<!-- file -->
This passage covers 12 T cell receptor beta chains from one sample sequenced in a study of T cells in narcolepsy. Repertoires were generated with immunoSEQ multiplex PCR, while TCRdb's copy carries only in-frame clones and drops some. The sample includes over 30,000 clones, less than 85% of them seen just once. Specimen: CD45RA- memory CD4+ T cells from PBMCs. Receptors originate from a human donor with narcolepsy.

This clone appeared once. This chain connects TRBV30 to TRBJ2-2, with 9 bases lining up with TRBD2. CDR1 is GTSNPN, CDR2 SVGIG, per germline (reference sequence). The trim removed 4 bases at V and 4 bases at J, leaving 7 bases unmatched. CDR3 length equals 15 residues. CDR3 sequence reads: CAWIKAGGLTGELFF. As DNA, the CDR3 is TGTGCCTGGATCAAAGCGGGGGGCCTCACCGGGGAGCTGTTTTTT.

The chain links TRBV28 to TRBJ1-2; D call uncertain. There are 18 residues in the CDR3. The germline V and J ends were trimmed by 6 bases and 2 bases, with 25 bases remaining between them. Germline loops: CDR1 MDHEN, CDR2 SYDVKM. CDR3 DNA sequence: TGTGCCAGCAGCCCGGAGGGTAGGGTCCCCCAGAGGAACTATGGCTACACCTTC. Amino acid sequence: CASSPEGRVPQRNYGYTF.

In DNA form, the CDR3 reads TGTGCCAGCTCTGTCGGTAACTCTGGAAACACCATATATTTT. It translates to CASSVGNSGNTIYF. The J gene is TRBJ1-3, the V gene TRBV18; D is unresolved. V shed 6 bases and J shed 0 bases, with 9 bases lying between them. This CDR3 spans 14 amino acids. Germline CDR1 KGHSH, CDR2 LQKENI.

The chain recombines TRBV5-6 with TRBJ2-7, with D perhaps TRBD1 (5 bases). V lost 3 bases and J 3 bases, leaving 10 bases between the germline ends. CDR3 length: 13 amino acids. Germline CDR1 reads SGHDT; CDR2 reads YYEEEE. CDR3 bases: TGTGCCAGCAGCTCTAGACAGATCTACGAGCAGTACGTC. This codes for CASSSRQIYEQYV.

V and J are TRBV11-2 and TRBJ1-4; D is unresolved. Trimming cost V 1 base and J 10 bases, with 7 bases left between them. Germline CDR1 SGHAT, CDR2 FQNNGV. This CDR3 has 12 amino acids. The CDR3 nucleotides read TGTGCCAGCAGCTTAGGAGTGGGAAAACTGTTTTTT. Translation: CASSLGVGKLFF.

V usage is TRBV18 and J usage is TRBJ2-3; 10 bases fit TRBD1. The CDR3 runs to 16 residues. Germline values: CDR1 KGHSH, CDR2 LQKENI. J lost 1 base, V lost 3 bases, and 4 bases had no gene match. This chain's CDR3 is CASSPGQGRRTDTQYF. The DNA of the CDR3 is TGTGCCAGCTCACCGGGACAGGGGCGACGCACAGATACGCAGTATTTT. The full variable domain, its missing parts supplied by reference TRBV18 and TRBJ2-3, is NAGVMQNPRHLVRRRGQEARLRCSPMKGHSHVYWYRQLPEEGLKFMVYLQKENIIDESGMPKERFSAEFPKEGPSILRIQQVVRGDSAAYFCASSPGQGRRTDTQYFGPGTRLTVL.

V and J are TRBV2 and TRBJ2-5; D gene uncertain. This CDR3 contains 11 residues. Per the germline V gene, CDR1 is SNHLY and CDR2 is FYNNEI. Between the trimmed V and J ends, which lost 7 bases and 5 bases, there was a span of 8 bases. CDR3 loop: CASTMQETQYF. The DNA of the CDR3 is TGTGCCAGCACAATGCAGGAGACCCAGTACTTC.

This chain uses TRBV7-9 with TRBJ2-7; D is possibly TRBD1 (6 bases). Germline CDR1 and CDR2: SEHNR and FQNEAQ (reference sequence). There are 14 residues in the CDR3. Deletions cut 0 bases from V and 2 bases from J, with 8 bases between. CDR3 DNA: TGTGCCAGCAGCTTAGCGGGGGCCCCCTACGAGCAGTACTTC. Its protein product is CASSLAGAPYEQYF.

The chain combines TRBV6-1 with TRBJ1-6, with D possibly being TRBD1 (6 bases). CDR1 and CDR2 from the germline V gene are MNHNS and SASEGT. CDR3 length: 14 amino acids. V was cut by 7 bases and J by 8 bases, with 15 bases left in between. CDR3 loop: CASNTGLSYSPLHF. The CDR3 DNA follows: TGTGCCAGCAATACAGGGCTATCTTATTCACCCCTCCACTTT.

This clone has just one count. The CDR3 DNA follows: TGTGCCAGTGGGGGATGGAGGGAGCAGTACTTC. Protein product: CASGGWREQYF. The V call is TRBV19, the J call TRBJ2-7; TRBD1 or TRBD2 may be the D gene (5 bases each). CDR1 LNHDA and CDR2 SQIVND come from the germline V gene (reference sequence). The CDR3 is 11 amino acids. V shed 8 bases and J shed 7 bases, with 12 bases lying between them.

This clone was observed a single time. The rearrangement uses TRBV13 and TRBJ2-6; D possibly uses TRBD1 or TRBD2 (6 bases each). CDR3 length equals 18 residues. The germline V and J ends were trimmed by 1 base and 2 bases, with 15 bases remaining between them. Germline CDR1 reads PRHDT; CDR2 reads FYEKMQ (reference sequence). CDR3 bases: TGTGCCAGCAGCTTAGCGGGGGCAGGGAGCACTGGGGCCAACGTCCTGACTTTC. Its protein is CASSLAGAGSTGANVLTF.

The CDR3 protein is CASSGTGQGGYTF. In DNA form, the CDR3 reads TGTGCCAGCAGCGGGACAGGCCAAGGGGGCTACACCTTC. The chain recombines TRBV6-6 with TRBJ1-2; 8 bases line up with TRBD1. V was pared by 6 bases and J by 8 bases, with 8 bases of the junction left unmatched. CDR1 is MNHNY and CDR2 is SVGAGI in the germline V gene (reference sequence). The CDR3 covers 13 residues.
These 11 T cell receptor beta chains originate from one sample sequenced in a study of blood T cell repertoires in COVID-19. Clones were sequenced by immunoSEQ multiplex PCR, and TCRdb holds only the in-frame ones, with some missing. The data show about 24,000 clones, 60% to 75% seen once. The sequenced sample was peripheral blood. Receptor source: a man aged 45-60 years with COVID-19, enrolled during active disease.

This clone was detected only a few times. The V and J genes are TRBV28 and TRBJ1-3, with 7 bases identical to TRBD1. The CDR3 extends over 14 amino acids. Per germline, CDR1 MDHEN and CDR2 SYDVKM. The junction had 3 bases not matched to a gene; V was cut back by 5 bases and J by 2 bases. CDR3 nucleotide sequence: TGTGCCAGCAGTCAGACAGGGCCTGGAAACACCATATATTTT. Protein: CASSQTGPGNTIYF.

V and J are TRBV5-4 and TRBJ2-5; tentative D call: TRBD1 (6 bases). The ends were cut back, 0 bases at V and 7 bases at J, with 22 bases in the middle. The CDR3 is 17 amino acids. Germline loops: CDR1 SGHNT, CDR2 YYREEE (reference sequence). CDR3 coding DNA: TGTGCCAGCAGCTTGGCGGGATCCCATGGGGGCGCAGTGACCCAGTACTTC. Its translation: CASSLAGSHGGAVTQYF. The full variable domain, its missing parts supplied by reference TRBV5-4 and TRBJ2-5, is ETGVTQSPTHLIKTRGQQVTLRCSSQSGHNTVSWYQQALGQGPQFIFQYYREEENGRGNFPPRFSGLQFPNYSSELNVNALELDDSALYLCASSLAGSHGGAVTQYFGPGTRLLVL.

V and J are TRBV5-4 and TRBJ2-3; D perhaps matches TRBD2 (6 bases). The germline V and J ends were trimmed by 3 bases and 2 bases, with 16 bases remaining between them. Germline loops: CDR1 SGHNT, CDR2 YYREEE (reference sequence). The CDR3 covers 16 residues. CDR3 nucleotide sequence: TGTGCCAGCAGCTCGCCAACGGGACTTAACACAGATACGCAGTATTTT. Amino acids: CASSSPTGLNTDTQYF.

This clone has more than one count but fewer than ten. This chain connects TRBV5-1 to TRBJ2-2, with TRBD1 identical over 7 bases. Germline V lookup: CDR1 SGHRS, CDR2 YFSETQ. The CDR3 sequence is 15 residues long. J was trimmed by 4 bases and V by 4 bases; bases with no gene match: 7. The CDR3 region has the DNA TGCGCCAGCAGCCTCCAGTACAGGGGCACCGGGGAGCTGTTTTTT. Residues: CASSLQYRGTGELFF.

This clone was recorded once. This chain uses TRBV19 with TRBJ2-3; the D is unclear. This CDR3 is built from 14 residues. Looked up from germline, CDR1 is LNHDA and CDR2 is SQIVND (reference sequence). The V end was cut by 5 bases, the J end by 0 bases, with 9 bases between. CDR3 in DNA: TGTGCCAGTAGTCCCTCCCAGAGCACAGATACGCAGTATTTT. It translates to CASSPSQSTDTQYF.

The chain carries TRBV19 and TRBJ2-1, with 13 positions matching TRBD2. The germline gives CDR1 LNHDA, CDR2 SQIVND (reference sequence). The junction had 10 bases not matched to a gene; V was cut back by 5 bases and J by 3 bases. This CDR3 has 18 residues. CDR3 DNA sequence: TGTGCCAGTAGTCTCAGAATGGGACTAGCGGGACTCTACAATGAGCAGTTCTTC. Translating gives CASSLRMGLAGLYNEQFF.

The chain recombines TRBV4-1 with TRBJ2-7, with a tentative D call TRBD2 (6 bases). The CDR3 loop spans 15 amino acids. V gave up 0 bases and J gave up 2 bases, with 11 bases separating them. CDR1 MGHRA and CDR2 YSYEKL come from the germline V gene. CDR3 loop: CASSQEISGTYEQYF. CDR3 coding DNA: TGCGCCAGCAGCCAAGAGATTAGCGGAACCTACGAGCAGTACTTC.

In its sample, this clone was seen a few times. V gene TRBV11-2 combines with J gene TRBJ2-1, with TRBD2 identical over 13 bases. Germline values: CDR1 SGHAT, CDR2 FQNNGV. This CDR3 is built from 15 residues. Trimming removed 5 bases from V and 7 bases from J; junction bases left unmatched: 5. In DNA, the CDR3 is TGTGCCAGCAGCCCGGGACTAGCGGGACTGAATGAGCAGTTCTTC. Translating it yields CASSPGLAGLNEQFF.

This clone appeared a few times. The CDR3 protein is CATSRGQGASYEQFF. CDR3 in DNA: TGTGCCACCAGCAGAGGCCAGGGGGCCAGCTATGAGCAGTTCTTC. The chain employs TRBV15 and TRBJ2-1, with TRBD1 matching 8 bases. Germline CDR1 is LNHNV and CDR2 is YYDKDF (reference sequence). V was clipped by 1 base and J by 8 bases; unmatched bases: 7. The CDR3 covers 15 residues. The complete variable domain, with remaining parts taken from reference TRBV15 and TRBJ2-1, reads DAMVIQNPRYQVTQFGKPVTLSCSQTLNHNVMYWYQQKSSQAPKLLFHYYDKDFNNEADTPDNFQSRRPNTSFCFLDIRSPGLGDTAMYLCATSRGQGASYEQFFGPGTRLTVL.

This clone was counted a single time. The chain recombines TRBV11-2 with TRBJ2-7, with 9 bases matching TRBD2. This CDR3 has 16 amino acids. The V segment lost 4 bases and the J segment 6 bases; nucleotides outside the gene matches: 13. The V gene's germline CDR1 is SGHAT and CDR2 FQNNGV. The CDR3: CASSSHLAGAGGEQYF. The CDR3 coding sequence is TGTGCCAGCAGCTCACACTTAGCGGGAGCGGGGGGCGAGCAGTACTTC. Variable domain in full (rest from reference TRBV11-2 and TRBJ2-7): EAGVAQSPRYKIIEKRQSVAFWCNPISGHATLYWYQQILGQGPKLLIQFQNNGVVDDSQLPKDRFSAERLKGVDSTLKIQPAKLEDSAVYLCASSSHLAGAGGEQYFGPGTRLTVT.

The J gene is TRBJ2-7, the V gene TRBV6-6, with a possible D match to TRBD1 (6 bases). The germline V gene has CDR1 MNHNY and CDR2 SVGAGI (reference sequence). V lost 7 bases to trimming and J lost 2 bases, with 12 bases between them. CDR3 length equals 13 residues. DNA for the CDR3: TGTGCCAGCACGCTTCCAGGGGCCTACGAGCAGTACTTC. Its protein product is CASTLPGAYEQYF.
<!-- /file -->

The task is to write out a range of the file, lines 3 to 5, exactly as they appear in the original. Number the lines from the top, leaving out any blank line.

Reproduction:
The chain links TRBV28 to TRBJ1-2; D call uncertain. There are 18 residues in the CDR3. The germline V and J ends were trimmed by 6 bases and 2 bases, with 25 bases remaining between them. Germline loops: CDR1 MDHEN, CDR2 SYDVKM. CDR3 DNA sequence: TGTGCCAGCAGCCCGGAGGGTAGGGTCCCCCAGAGGAACTATGGCTACACCTTC. Amino acid sequence: CASSPEGRVPQRNYGYTF.

In DNA form, the CDR3 reads TGTGCCAGCTCTGTCGGTAACTCTGGAAACACCATATATTTT. It translates to CASSVGNSGNTIYF. The J gene is TRBJ1-3, the V gene TRBV18; D is unresolved. V shed 6 bases and J shed 0 bases, with 9 bases lying between them. This CDR3 spans 14 amino acids. Germline CDR1 KGHSH, CDR2 LQKENI.

The chain recombines TRBV5-6 with TRBJ2-7, with D perhaps TRBD1 (5 bases). V lost 3 bases and J 3 bases, leaving 10 bases between the germline ends. CDR3 length: 13 amino acids. Germline CDR1 reads SGHDT; CDR2 reads YYEEEE. CDR3 bases: TGTGCCAGCAGCTCTAGACAGATCTACGAGCAGTACGTC. This codes for CASSSRQIYEQYV.